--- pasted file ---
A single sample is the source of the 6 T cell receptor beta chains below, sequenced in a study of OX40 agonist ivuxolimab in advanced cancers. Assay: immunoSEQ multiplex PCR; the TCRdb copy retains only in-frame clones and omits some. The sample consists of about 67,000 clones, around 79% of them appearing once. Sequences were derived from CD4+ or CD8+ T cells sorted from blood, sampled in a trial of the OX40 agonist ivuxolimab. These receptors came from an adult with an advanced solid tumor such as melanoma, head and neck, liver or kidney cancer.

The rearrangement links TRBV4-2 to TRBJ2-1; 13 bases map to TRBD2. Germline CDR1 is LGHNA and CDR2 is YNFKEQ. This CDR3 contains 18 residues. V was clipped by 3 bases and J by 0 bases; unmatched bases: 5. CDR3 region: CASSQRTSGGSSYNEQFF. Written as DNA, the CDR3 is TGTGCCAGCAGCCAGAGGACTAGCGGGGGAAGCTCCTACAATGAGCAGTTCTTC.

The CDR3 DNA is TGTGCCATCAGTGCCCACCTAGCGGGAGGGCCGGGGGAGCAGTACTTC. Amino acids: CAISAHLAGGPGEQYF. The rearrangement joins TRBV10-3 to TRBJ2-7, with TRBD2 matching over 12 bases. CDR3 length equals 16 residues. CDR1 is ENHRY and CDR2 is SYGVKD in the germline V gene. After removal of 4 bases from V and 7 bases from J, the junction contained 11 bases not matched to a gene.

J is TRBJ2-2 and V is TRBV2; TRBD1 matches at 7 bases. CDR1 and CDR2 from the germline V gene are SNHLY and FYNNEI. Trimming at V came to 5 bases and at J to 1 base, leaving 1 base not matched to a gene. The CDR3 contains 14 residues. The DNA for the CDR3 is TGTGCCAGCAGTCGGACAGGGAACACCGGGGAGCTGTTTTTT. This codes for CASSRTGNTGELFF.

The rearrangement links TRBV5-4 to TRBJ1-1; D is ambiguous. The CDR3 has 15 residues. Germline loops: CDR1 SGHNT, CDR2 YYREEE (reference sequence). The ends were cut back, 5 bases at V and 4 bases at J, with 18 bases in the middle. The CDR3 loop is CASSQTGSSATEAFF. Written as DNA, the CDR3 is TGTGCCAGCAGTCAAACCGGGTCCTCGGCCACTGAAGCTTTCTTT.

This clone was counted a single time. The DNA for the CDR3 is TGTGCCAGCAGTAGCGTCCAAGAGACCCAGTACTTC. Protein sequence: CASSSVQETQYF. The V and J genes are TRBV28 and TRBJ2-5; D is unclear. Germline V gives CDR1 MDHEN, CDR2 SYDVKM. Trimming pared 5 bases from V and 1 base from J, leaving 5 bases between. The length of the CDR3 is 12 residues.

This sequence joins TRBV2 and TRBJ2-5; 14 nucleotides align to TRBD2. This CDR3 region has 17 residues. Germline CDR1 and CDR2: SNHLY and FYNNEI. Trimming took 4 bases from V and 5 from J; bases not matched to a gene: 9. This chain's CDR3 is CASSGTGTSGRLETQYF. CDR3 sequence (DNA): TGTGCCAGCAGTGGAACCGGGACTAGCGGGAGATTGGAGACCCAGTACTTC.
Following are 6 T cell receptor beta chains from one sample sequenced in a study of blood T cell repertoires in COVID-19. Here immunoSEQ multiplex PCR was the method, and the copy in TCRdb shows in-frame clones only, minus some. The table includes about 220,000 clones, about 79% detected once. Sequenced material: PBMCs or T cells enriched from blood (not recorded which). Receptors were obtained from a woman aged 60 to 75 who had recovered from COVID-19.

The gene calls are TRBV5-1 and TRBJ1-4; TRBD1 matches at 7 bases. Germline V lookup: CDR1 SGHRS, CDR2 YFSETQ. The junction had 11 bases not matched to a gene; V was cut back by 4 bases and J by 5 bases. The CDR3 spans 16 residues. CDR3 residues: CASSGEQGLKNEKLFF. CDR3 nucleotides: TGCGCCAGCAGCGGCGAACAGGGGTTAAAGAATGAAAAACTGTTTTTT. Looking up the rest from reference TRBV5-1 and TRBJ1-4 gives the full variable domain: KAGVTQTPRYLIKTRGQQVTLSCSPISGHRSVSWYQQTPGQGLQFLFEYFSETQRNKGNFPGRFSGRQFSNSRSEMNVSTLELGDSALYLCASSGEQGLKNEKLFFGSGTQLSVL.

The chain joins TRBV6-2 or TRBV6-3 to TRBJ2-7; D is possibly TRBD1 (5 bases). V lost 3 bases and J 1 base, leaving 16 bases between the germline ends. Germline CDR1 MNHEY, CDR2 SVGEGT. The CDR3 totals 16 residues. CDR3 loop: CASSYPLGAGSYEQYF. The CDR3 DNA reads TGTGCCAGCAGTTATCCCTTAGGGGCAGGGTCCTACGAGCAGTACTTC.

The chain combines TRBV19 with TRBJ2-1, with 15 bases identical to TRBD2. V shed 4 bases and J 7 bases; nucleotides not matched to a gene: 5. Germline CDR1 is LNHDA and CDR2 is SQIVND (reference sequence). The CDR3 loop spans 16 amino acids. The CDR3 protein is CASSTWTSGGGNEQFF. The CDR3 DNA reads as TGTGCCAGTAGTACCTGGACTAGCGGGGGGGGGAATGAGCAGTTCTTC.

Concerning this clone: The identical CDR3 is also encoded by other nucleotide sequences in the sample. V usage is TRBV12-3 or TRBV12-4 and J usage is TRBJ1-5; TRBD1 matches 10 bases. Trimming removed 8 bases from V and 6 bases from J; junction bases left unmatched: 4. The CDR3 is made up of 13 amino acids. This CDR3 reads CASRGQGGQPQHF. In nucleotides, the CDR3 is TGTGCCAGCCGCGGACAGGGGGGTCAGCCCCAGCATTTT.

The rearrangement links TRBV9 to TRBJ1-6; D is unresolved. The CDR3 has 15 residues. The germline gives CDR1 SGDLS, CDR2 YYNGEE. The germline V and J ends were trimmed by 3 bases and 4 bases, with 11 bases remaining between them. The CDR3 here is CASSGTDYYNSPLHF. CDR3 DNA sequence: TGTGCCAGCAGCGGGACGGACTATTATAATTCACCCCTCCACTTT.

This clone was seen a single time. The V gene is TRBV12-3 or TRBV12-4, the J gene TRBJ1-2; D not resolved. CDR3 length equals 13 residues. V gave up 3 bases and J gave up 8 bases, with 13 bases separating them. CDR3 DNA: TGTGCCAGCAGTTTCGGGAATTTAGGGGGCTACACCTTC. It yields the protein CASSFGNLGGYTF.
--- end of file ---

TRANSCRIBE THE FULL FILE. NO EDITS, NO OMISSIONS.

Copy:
A single sample is the source of the 6 T cell receptor beta chains below, sequenced in a study of OX40 agonist ivuxolimab in advanced cancers. Assay: immunoSEQ multiplex PCR; the TCRdb copy retains only in-frame clones and omits some. The sample consists of about 67,000 clones, around 79% of them appearing once. Sequences were derived from CD4+ or CD8+ T cells sorted from blood, sampled in a trial of the OX40 agonist ivuxolimab. These receptors came from an adult with an advanced solid tumor such as melanoma, head and neck, liver or kidney cancer.

The rearrangement links TRBV4-2 to TRBJ2-1; 13 bases map to TRBD2. Germline CDR1 is LGHNA and CDR2 is YNFKEQ. This CDR3 contains 18 residues. V was clipped by 3 bases and J by 0 bases; unmatched bases: 5. CDR3 region: CASSQRTSGGSSYNEQFF. Written as DNA, the CDR3 is TGTGCCAGCAGCCAGAGGACTAGCGGGGGAAGCTCCTACAATGAGCAGTTCTTC.

The CDR3 DNA is TGTGCCATCAGTGCCCACCTAGCGGGAGGGCCGGGGGAGCAGTACTTC. Amino acids: CAISAHLAGGPGEQYF. The rearrangement joins TRBV10-3 to TRBJ2-7, with TRBD2 matching over 12 bases. CDR3 length equals 16 residues. CDR1 is ENHRY and CDR2 is SYGVKD in the germline V gene. After removal of 4 bases from V and 7 bases from J, the junction contained 11 bases not matched to a gene.

J is TRBJ2-2 and V is TRBV2; TRBD1 matches at 7 bases. CDR1 and CDR2 from the germline V gene are SNHLY and FYNNEI. Trimming at V came to 5 bases and at J to 1 base, leaving 1 base not matched to a gene. The CDR3 contains 14 residues. The DNA for the CDR3 is TGTGCCAGCAGTCGGACAGGGAACACCGGGGAGCTGTTTTTT. This codes for CASSRTGNTGELFF.

The rearrangement links TRBV5-4 to TRBJ1-1; D is ambiguous. The CDR3 has 15 residues. Germline loops: CDR1 SGHNT, CDR2 YYREEE (reference sequence). The ends were cut back, 5 bases at V and 4 bases at J, with 18 bases in the middle. The CDR3 loop is CASSQTGSSATEAFF. Written as DNA, the CDR3 is TGTGCCAGCAGTCAAACCGGGTCCTCGGCCACTGAAGCTTTCTTT.

This clone was counted a single time. The DNA for the CDR3 is TGTGCCAGCAGTAGCGTCCAAGAGACCCAGTACTTC. Protein sequence: CASSSVQETQYF. The V and J genes are TRBV28 and TRBJ2-5; D is unclear. Germline V gives CDR1 MDHEN, CDR2 SYDVKM. Trimming pared 5 bases from V and 1 base from J, leaving 5 bases between. The length of the CDR3 is 12 residues.

This sequence joins TRBV2 and TRBJ2-5; 14 nucleotides align to TRBD2. This CDR3 region has 17 residues. Germline CDR1 and CDR2: SNHLY and FYNNEI. Trimming took 4 bases from V and 5 from J; bases not matched to a gene: 9. This chain's CDR3 is CASSGTGTSGRLETQYF. CDR3 sequence (DNA): TGTGCCAGCAGTGGAACCGGGACTAGCGGGAGATTGGAGACCCAGTACTTC.
Following are 6 T cell receptor beta chains from one sample sequenced in a study of blood T cell repertoires in COVID-19. Here immunoSEQ multiplex PCR was the method, and the copy in TCRdb shows in-frame clones only, minus some. The table includes about 220,000 clones, about 79% detected once. Sequenced material: PBMCs or T cells enriched from blood (not recorded which). Receptors were obtained from a woman aged 60 to 75 who had recovered from COVID-19.

The gene calls are TRBV5-1 and TRBJ1-4; TRBD1 matches at 7 bases. Germline V lookup: CDR1 SGHRS, CDR2 YFSETQ. The junction had 11 bases not matched to a gene; V was cut back by 4 bases and J by 5 bases. The CDR3 spans 16 residues. CDR3 residues: CASSGEQGLKNEKLFF. CDR3 nucleotides: TGCGCCAGCAGCGGCGAACAGGGGTTAAAGAATGAAAAACTGTTTTTT. Looking up the rest from reference TRBV5-1 and TRBJ1-4 gives the full variable domain: KAGVTQTPRYLIKTRGQQVTLSCSPISGHRSVSWYQQTPGQGLQFLFEYFSETQRNKGNFPGRFSGRQFSNSRSEMNVSTLELGDSALYLCASSGEQGLKNEKLFFGSGTQLSVL.

The chain joins TRBV6-2 or TRBV6-3 to TRBJ2-7; D is possibly TRBD1 (5 bases). V lost 3 bases and J 1 base, leaving 16 bases between the germline ends. Germline CDR1 MNHEY, CDR2 SVGEGT. The CDR3 totals 16 residues. CDR3 loop: CASSYPLGAGSYEQYF. The CDR3 DNA reads TGTGCCAGCAGTTATCCCTTAGGGGCAGGGTCCTACGAGCAGTACTTC.

The chain combines TRBV19 with TRBJ2-1, with 15 bases identical to TRBD2. V shed 4 bases and J 7 bases; nucleotides not matched to a gene: 5. Germline CDR1 is LNHDA and CDR2 is SQIVND (reference sequence). The CDR3 loop spans 16 amino acids. The CDR3 protein is CASSTWTSGGGNEQFF. The CDR3 DNA reads as TGTGCCAGTAGTACCTGGACTAGCGGGGGGGGGAATGAGCAGTTCTTC.

Concerning this clone: The identical CDR3 is also encoded by other nucleotide sequences in the sample. V usage is TRBV12-3 or TRBV12-4 and J usage is TRBJ1-5; TRBD1 matches 10 bases. Trimming removed 8 bases from V and 6 bases from J; junction bases left unmatched: 4. The CDR3 is made up of 13 amino acids. This CDR3 reads CASRGQGGQPQHF. In nucleotides, the CDR3 is TGTGCCAGCCGCGGACAGGGGGGTCAGCCCCAGCATTTT.

The rearrangement links TRBV9 to TRBJ1-6; D is unresolved. The CDR3 has 15 residues. The germline gives CDR1 SGDLS, CDR2 YYNGEE. The germline V and J ends were trimmed by 3 bases and 4 bases, with 11 bases remaining between them. The CDR3 here is CASSGTDYYNSPLHF. CDR3 DNA sequence: TGTGCCAGCAGCGGGACGGACTATTATAATTCACCCCTCCACTTT.

This clone was seen a single time. The V gene is TRBV12-3 or TRBV12-4, the J gene TRBJ1-2; D not resolved. CDR3 length equals 13 residues. V gave up 3 bases and J gave up 8 bases, with 13 bases separating them. CDR3 DNA: TGTGCCAGCAGTTTCGGGAATTTAGGGGGCTACACCTTC. It yields the protein CASSFGNLGGYTF.